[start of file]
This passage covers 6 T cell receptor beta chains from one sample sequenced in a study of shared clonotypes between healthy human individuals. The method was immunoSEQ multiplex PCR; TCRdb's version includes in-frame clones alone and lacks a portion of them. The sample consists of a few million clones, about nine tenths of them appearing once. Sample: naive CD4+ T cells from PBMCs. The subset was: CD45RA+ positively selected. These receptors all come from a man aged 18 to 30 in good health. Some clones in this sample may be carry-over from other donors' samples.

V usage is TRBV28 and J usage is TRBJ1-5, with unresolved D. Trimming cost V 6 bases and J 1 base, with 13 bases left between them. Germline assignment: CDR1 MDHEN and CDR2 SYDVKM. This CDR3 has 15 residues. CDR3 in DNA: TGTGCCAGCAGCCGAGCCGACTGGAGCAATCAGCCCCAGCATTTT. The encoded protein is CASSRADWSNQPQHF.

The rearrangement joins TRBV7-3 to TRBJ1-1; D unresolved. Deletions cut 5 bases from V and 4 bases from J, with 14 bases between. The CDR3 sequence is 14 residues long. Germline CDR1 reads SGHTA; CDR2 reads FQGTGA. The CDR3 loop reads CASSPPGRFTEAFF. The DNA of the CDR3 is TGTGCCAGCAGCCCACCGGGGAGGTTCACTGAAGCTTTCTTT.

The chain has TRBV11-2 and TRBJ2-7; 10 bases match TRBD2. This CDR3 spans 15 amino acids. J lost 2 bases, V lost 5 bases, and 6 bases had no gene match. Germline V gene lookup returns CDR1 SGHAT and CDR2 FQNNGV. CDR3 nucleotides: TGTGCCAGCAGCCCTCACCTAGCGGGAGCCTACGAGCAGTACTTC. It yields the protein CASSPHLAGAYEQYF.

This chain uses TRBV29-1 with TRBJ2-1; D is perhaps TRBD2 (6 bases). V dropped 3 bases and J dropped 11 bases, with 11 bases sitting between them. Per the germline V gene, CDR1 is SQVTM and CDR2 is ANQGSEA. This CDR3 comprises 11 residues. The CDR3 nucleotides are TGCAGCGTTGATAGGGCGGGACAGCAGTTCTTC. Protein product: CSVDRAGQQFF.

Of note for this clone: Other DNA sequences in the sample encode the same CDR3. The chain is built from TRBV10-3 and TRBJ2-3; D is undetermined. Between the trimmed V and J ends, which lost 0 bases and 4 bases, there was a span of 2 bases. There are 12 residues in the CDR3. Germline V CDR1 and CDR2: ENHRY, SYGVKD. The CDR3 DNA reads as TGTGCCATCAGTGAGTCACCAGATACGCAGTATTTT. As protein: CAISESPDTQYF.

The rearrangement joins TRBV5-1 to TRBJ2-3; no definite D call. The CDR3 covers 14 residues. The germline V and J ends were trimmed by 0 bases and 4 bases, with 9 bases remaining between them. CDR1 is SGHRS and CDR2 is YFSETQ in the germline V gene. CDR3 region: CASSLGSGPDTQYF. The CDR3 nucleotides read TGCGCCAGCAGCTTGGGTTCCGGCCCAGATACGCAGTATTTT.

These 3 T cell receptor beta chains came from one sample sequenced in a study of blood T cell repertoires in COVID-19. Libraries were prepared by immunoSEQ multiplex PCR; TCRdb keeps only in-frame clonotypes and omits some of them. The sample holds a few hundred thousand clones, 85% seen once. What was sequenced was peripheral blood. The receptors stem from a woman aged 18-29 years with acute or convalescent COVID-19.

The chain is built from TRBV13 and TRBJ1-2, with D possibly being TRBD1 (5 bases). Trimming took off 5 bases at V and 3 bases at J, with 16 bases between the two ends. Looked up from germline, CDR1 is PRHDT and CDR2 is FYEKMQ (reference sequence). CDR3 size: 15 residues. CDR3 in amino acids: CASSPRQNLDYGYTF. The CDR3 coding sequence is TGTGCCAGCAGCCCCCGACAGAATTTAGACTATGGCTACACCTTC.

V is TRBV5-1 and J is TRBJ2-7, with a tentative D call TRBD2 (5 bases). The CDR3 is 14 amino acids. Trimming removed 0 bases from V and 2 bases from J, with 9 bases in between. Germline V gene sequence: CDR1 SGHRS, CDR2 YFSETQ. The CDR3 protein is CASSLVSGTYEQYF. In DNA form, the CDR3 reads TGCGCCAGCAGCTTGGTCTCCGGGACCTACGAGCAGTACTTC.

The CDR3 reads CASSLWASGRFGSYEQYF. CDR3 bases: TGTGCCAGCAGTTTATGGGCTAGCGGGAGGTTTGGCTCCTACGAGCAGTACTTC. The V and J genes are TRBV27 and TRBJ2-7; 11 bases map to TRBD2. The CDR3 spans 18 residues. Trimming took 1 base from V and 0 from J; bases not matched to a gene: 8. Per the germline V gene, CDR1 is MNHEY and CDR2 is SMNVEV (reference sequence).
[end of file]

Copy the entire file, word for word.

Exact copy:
This passage covers 6 T cell receptor beta chains from one sample sequenced in a study of shared clonotypes between healthy human individuals. The method was immunoSEQ multiplex PCR; TCRdb's version includes in-frame clones alone and lacks a portion of them. The sample consists of a few million clones, about nine tenths of them appearing once. Sample: naive CD4+ T cells from PBMCs. The subset was: CD45RA+ positively selected. These receptors all come from a man aged 18 to 30 in good health. Some clones in this sample may be carry-over from other donors' samples.

V usage is TRBV28 and J usage is TRBJ1-5, with unresolved D. Trimming cost V 6 bases and J 1 base, with 13 bases left between them. Germline assignment: CDR1 MDHEN and CDR2 SYDVKM. This CDR3 has 15 residues. CDR3 in DNA: TGTGCCAGCAGCCGAGCCGACTGGAGCAATCAGCCCCAGCATTTT. The encoded protein is CASSRADWSNQPQHF.

The rearrangement joins TRBV7-3 to TRBJ1-1; D unresolved. Deletions cut 5 bases from V and 4 bases from J, with 14 bases between. The CDR3 sequence is 14 residues long. Germline CDR1 reads SGHTA; CDR2 reads FQGTGA. The CDR3 loop reads CASSPPGRFTEAFF. The DNA of the CDR3 is TGTGCCAGCAGCCCACCGGGGAGGTTCACTGAAGCTTTCTTT.

The chain has TRBV11-2 and TRBJ2-7; 10 bases match TRBD2. This CDR3 spans 15 amino acids. J lost 2 bases, V lost 5 bases, and 6 bases had no gene match. Germline V gene lookup returns CDR1 SGHAT and CDR2 FQNNGV. CDR3 nucleotides: TGTGCCAGCAGCCCTCACCTAGCGGGAGCCTACGAGCAGTACTTC. It yields the protein CASSPHLAGAYEQYF.

This chain uses TRBV29-1 with TRBJ2-1; D is perhaps TRBD2 (6 bases). V dropped 3 bases and J dropped 11 bases, with 11 bases sitting between them. Per the germline V gene, CDR1 is SQVTM and CDR2 is ANQGSEA. This CDR3 comprises 11 residues. The CDR3 nucleotides are TGCAGCGTTGATAGGGCGGGACAGCAGTTCTTC. Protein product: CSVDRAGQQFF.

Of note for this clone: Other DNA sequences in the sample encode the same CDR3. The chain is built from TRBV10-3 and TRBJ2-3; D is undetermined. Between the trimmed V and J ends, which lost 0 bases and 4 bases, there was a span of 2 bases. There are 12 residues in the CDR3. Germline V CDR1 and CDR2: ENHRY, SYGVKD. The CDR3 DNA reads as TGTGCCATCAGTGAGTCACCAGATACGCAGTATTTT. As protein: CAISESPDTQYF.

The rearrangement joins TRBV5-1 to TRBJ2-3; no definite D call. The CDR3 covers 14 residues. The germline V and J ends were trimmed by 0 bases and 4 bases, with 9 bases remaining between them. CDR1 is SGHRS and CDR2 is YFSETQ in the germline V gene. CDR3 region: CASSLGSGPDTQYF. The CDR3 nucleotides read TGCGCCAGCAGCTTGGGTTCCGGCCCAGATACGCAGTATTTT.

These 3 T cell receptor beta chains came from one sample sequenced in a study of blood T cell repertoires in COVID-19. Libraries were prepared by immunoSEQ multiplex PCR; TCRdb keeps only in-frame clonotypes and omits some of them. The sample holds a few hundred thousand clones, 85% seen once. What was sequenced was peripheral blood. The receptors stem from a woman aged 18-29 years with acute or convalescent COVID-19.

The chain is built from TRBV13 and TRBJ1-2, with D possibly being TRBD1 (5 bases). Trimming took off 5 bases at V and 3 bases at J, with 16 bases between the two ends. Looked up from germline, CDR1 is PRHDT and CDR2 is FYEKMQ (reference sequence). CDR3 size: 15 residues. CDR3 in amino acids: CASSPRQNLDYGYTF. The CDR3 coding sequence is TGTGCCAGCAGCCCCCGACAGAATTTAGACTATGGCTACACCTTC.

V is TRBV5-1 and J is TRBJ2-7, with a tentative D call TRBD2 (5 bases). The CDR3 is 14 amino acids. Trimming removed 0 bases from V and 2 bases from J, with 9 bases in between. Germline V gene sequence: CDR1 SGHRS, CDR2 YFSETQ. The CDR3 protein is CASSLVSGTYEQYF. In DNA form, the CDR3 reads TGCGCCAGCAGCTTGGTCTCCGGGACCTACGAGCAGTACTTC.

The CDR3 reads CASSLWASGRFGSYEQYF. CDR3 bases: TGTGCCAGCAGTTTATGGGCTAGCGGGAGGTTTGGCTCCTACGAGCAGTACTTC. The V and J genes are TRBV27 and TRBJ2-7; 11 bases map to TRBD2. The CDR3 spans 18 residues. Trimming took 1 base from V and 0 from J; bases not matched to a gene: 8. Per the germline V gene, CDR1 is MNHEY and CDR2 is SMNVEV (reference sequence).